How to get rid of key combinations of function symbols

Suppose

Hint: Don't read the formula ``for sense,'' i.e., don't try to understand
what this formula is saying! Just look at every subterm involving a nest of
two function symbols and ask if you know something about those two symbols
that allows you to *simplify* that one subterm.

(IMPLIES (AND (CONSP X) (MEMBER (+ 3 (* I I)) (REV X)) (LIST-OF-INTEGERS X) (INTEGERP I) (<= 0 I) (INTEGERP K) (<= 0 K) (< I K) (SQUARES-PLUS-3P K X) (NOT (EQUAL (CAR X) (+ 3 (* I I)))) (NOT (MEMBER (+ 3 (* I I)) X))) (SQUARES-PLUS-3P K (REV X)))?

The experienced ACL2 user will stop reading at the second hypothesis!

(MEMBER (+ 3 (* I I)) (REV X))

The combination of *semantics* of

You might formalize this insight as

(equal (member e (rev x)) (member e x))

But this conjecture is *not* a theorem, because

So our intuitive insight can be phrased as this theorem:

(iff (member e (rev x)) (member e x))

Suggesting that this formulation of the insight is ``obvious'' begs many
questions. Mathematically, we could have avoided

(and (implies (member e x) (member e (rev x))) (implies (member e (rev x)) (member e x))).

or

(and (implies (member e x) (member e (rev x))) (implies (not (member e x)) (not (member e (rev x))))).

Or we could have used

(iff (member e x) (member e (rev x)))

We choose to write

(iff (member e (rev x)) (member e x))

because of *our knowledge of how ACL2 turns formulas into rules!*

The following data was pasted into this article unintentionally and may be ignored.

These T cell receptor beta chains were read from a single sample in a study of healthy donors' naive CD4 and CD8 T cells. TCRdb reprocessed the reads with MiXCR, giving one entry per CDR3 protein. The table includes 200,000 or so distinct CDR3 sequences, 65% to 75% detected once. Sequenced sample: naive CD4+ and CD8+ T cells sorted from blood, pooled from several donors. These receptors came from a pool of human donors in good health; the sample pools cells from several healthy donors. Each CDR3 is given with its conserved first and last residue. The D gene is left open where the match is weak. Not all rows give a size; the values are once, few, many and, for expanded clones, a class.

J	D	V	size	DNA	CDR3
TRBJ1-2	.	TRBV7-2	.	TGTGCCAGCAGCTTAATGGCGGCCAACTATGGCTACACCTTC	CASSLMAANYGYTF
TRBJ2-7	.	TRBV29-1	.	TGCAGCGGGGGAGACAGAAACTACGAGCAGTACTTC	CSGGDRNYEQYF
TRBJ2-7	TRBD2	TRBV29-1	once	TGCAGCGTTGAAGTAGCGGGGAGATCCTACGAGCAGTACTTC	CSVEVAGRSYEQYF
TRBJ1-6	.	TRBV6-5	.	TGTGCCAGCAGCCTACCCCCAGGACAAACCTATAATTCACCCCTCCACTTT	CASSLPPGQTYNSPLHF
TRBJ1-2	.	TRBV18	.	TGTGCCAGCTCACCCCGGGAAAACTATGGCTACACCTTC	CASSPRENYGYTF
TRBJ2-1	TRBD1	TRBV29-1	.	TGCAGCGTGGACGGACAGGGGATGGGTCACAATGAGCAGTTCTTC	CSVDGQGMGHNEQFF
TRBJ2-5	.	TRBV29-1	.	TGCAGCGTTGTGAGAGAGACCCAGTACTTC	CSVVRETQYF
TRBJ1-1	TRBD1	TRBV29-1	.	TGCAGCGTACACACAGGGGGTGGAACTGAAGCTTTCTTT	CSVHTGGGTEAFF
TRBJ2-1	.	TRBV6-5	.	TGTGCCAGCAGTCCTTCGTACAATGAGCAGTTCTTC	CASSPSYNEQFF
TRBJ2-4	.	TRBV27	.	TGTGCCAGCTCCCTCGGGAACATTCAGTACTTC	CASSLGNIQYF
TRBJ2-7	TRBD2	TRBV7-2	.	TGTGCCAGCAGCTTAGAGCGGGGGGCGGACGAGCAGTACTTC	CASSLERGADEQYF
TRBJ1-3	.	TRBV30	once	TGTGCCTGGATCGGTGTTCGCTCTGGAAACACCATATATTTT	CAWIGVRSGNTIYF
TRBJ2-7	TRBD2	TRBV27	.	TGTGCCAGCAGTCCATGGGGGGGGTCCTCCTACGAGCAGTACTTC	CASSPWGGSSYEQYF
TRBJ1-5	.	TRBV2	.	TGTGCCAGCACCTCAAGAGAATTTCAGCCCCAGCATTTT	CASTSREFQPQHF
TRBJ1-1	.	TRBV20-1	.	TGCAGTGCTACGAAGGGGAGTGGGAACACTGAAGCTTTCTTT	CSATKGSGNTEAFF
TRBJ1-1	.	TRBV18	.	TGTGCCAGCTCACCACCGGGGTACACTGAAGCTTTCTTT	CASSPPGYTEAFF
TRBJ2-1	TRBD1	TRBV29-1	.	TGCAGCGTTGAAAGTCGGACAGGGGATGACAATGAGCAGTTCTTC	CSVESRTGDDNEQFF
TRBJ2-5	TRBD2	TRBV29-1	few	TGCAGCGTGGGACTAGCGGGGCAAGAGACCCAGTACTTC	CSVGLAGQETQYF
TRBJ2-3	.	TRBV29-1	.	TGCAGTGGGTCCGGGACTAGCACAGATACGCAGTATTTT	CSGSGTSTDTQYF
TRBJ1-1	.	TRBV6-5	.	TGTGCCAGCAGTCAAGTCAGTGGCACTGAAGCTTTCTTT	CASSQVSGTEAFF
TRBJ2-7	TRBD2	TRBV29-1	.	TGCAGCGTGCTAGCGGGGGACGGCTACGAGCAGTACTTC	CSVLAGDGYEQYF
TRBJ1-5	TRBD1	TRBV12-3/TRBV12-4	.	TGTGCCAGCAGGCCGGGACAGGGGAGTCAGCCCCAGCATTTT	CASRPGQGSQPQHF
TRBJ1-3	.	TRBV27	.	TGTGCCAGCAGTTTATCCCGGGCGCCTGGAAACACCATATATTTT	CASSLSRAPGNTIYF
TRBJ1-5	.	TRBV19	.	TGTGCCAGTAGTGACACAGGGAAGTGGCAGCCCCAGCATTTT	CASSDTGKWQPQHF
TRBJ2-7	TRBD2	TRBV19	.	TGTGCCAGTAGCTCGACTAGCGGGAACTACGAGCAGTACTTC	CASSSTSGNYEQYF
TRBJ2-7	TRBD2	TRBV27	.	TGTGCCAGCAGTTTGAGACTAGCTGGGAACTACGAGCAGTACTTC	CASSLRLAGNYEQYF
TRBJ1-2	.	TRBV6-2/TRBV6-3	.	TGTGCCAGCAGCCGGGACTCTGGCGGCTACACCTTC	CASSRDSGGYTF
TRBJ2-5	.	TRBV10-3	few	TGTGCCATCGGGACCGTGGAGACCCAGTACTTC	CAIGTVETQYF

We deal with this at greater length later. But just to drive the point home, if we issue the command:

(defthm member-rev (iff (member e (rev x)) (member e x)))

ACL2 will build in a rule that causes every propositional occurrence of

Note carefully: *if you do not tell ACL2 how to make a rule* from a
theorem, it makes a rewrite rule. Rewrite rules always replace instances of
the left-hand side by the corresponding instances of the right-hand side.
That is, when interpreted as a rewrite rule, *alpha*
*beta**alpha* by *beta*.

Probably the biggest mistake new users make is forgetting that every
theorem they prove creates a very specific rule. You must remember that you
are *programming* ACL2 with these rules. Being careless in your
statement of theorems is tantamount to being careless in your programming.
What you get is a mess.

Had we proved the same equivalence, but with the *bad advice*. We would be telling it ``replace
instances of

(MEMBER A B) (MEMBER A (REV B)) (MEMBER A (REV (REV B))) ...

until it eventually exhausted some resource.

Recall that we entertained the idea of phrasing our insight about

Now suppose we've proved

(IMPLIES (AND (CONSP X) (MEMBER (+ 3 (* I I)) X) ; <-- the hyp has simplified (LIST-OF-INTEGERS X) (INTEGERP I) (<= 0 I) (INTEGERP K) (<= 0 K) (< I K) (SQUARES-PLUS-3P K X) (NOT (EQUAL (CAR X) (+ 3 (* I I)))) (NOT (MEMBER (+ 3 (* I I)) X))) (SQUARES-PLUS-3P K (REV X)))?

and then that will collapse to

By proving

This example illustrates that purely *local* thinking — looking
for simplifiable combinations of function symbols — can sometimes lead
to proofs and should always be your first reaction to a key checkpoint: what
local fact do you know that would clean up the formula? Don't think about
deep questions like ``why is this true?'' until you can't see any way to make
it simpler.

It is important to train yourself to see combinations of function symbols and to create strong rules for eliminating them. We will give you opportunities to practice this later in the tutorial.

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